We live in an age of abundance, and the moment that you open your wallet to buy something, it costs you – and not just financially. Each new possession requires space, cleaning and maintenance, not to mention disposal when the time comes.
With an estimated $830 spent on gifts during the 2015 holiday by the average U.S. adult, a lot of Americans will be feeling the strain of ‘stuffocation’, a term coined by author James Wallman to describe how our addiction to buying stuff comes to dominate every aspect of our lives.
Housing size, for example, has ballooned in the last 60 years.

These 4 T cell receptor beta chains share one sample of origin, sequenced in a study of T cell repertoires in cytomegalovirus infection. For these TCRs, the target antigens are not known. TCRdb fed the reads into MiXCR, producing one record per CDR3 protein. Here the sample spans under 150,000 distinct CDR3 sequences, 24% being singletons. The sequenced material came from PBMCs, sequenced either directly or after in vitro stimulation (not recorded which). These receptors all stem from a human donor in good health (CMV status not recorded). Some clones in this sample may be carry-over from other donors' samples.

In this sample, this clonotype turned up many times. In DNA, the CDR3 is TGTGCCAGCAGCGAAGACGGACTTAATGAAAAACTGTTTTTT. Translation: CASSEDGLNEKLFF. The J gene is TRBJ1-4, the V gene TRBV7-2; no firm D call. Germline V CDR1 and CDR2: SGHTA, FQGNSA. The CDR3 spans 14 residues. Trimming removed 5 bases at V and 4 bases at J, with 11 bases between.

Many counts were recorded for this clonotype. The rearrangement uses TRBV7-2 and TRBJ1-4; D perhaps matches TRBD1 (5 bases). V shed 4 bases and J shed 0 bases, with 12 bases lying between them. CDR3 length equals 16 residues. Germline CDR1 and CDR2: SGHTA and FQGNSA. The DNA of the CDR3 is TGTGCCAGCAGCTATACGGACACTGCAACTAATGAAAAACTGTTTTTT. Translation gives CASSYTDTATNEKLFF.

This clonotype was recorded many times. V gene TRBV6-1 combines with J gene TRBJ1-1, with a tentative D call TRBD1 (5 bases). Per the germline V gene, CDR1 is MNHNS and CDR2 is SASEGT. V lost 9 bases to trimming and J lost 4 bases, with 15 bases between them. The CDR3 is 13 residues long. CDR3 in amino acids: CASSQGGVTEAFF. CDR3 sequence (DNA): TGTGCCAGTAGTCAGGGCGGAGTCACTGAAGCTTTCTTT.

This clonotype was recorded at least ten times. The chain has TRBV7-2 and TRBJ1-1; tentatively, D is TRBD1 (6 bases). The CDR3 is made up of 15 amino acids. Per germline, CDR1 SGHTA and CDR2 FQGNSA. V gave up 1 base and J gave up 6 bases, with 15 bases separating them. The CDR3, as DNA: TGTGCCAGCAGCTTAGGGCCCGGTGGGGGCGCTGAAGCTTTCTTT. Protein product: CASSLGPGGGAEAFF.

In 1950, the average size of a new American home was 983 sq. ft. for 3.37 occupants.
By 2011, that had grown to 2,480 sq. ft. for 2.6 occupants.
But the USA’s $24bn personal storage industry proves that those supersize homes still aren’t enough for all our stuff.
25% of people with 2-car garages don’t have room to park their cars inside them.
32% only have room for one vehicle.